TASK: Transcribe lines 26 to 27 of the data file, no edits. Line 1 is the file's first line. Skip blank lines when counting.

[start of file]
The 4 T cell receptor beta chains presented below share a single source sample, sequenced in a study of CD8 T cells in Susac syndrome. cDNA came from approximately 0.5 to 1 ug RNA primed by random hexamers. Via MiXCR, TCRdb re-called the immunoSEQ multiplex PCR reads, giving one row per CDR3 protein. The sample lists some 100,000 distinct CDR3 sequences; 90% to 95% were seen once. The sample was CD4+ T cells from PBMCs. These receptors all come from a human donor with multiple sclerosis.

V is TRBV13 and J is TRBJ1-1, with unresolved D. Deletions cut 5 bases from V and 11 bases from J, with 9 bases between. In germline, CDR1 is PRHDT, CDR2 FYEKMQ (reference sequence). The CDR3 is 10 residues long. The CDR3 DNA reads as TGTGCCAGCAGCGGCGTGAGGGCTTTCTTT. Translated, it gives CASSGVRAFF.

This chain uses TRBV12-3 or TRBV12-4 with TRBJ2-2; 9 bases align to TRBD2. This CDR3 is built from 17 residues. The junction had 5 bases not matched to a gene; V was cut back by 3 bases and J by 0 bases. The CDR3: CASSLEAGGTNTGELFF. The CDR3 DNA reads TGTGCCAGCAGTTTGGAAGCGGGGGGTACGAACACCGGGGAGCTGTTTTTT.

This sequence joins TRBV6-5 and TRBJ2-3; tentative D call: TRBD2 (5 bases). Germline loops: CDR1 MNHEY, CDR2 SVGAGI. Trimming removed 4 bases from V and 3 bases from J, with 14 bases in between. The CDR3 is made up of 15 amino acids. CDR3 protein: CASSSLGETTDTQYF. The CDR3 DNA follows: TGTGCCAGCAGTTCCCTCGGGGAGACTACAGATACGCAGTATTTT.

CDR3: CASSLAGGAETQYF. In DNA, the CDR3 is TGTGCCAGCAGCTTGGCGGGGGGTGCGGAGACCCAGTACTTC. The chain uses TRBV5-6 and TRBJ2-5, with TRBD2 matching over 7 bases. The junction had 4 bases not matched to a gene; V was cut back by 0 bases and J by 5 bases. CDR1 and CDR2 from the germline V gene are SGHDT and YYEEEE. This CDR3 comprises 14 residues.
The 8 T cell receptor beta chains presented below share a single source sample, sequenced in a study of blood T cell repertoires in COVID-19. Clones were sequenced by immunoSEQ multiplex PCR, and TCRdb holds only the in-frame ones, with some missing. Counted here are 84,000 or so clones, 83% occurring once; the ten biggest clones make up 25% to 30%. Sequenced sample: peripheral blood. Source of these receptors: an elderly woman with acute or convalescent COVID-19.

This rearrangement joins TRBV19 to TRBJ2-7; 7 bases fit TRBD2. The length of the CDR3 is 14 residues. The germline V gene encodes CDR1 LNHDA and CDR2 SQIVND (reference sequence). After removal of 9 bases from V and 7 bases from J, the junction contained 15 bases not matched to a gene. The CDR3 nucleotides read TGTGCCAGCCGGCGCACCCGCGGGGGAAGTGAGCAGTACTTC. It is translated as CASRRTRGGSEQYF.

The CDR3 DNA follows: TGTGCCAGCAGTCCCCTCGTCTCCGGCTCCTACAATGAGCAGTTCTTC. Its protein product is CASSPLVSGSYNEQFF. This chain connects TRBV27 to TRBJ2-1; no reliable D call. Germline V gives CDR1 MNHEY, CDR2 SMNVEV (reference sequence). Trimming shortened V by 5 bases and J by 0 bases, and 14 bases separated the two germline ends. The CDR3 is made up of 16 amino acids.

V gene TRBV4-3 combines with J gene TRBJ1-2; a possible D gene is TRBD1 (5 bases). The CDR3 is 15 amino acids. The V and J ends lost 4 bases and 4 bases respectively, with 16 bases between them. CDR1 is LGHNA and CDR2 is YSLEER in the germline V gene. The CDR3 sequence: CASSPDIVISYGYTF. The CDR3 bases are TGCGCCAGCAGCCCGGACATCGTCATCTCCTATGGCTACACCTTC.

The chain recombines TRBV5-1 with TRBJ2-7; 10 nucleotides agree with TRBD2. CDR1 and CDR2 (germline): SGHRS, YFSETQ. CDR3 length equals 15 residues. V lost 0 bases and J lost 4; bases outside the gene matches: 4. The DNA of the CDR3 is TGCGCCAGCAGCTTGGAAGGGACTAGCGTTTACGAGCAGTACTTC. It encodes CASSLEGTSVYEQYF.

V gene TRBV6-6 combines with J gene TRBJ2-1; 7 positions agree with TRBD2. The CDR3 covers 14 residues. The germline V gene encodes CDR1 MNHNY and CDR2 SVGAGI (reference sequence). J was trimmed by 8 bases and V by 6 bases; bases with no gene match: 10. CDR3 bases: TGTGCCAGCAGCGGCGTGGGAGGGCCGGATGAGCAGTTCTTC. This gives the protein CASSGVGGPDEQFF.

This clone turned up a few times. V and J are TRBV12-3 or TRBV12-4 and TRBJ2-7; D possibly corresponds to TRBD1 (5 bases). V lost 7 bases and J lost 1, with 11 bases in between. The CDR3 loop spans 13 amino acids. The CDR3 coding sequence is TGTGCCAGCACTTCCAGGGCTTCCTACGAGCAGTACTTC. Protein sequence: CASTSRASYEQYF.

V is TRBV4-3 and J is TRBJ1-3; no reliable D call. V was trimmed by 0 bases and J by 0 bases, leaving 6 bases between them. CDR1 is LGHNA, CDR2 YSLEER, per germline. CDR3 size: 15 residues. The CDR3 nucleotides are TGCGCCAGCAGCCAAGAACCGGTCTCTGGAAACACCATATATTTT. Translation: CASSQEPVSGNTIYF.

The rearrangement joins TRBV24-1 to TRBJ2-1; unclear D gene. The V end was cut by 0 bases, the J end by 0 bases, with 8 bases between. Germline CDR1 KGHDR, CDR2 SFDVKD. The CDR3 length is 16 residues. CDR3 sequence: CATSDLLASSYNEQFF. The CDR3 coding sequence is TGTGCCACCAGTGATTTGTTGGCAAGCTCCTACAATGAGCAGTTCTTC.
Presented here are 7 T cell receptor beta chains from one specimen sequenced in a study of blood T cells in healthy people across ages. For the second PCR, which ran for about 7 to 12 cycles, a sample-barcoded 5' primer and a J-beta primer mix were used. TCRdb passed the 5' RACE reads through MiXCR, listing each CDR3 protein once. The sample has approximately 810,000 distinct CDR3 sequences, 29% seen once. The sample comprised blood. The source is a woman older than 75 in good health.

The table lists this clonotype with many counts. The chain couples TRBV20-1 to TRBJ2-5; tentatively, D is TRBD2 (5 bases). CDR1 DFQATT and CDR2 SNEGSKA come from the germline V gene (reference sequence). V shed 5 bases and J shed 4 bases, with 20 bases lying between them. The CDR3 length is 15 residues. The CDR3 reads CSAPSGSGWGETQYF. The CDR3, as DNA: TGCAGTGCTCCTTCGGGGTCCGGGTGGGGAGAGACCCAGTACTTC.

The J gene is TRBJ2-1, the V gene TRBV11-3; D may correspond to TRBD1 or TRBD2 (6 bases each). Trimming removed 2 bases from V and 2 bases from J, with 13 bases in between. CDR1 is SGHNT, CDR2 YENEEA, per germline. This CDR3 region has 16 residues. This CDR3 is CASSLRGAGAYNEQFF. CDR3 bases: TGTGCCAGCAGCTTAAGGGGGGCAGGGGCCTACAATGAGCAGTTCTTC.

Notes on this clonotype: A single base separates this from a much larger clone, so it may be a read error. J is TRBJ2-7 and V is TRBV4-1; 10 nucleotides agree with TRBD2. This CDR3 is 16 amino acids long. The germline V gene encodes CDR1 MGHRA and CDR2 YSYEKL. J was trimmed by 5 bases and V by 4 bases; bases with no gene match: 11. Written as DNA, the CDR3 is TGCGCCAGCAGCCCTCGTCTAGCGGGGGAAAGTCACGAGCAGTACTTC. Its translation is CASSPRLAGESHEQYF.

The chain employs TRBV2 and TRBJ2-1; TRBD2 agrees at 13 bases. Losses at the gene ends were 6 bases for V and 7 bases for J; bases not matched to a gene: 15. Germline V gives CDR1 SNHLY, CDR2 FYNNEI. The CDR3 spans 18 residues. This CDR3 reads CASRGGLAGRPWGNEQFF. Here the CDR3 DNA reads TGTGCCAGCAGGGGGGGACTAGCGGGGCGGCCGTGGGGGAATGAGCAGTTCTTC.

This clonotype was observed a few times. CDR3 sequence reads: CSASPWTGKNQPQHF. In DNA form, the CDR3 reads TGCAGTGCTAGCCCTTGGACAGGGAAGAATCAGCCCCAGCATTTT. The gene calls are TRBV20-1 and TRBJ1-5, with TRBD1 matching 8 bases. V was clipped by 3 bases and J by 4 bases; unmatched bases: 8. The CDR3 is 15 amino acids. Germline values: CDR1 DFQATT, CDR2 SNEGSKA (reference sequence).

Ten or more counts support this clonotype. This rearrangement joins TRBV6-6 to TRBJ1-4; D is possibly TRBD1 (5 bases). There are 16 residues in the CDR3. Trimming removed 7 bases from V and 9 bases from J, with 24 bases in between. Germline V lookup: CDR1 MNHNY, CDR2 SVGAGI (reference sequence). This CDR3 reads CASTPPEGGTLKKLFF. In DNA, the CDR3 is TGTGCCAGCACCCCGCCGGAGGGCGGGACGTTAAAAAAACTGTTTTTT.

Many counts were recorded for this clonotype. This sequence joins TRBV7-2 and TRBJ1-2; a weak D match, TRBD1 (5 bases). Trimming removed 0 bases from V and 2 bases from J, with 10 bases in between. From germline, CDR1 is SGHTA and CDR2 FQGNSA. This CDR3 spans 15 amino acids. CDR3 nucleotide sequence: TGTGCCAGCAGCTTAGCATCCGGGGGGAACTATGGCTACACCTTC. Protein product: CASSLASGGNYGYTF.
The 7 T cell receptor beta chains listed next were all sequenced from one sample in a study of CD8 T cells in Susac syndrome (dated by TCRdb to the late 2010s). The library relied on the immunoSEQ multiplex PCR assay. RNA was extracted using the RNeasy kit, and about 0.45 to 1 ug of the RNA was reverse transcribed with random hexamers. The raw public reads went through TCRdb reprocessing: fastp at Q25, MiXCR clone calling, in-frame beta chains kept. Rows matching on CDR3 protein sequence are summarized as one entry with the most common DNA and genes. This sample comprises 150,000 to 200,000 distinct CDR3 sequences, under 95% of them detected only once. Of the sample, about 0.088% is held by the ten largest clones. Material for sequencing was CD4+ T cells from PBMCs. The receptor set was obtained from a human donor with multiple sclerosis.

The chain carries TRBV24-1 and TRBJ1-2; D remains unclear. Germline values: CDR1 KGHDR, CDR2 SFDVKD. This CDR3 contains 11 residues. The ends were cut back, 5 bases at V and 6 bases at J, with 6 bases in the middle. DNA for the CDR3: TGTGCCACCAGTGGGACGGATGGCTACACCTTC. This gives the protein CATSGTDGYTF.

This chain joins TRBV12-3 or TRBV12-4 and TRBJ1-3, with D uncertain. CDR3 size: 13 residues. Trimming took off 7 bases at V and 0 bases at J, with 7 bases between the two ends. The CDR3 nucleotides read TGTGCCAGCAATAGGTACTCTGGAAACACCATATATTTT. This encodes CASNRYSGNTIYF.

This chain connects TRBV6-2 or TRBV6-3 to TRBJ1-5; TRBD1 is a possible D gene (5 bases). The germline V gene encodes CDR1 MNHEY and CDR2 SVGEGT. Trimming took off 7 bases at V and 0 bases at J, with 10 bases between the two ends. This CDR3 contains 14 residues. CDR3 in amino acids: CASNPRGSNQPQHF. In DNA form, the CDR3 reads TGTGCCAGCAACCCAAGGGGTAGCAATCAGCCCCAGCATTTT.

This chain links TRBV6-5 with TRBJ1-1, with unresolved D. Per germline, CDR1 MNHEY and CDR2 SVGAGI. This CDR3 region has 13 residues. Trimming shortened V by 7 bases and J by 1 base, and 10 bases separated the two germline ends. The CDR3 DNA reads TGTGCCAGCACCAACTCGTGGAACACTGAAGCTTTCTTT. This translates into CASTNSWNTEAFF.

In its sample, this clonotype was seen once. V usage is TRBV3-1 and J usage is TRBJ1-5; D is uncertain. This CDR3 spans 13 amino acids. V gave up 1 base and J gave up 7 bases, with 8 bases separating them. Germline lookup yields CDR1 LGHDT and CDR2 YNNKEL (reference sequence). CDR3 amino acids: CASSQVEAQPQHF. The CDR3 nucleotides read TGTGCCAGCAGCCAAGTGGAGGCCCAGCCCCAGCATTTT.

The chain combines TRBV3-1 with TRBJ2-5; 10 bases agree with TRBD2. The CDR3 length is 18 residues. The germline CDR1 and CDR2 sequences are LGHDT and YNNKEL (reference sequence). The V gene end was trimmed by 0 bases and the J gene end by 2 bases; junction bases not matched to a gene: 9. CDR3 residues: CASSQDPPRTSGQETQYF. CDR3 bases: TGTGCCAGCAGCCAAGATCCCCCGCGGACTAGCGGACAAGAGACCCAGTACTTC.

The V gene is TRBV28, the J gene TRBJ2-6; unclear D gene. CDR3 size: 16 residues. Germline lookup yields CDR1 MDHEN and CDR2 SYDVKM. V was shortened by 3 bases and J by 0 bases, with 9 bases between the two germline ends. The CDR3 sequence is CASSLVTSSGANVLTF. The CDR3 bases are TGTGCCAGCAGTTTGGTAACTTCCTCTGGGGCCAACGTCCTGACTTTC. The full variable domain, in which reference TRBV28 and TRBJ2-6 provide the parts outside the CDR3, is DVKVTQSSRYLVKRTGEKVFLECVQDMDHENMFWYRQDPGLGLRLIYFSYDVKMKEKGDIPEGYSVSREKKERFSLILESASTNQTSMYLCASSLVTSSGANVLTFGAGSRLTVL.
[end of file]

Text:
This chain connects TRBV6-2 or TRBV6-3 to TRBJ1-5; TRBD1 is a possible D gene (5 bases). The germline V gene encodes CDR1 MNHEY and CDR2 SVGEGT. Trimming took off 7 bases at V and 0 bases at J, with 10 bases between the two ends. This CDR3 contains 14 residues. CDR3 in amino acids: CASNPRGSNQPQHF. In DNA form, the CDR3 reads TGTGCCAGCAACCCAAGGGGTAGCAATCAGCCCCAGCATTTT.

This chain links TRBV6-5 with TRBJ1-1, with unresolved D. Per germline, CDR1 MNHEY and CDR2 SVGAGI. This CDR3 region has 13 residues. Trimming shortened V by 7 bases and J by 1 base, and 10 bases separated the two germline ends. The CDR3 DNA reads TGTGCCAGCACCAACTCGTGGAACACTGAAGCTTTCTTT. This translates into CASTNSWNTEAFF.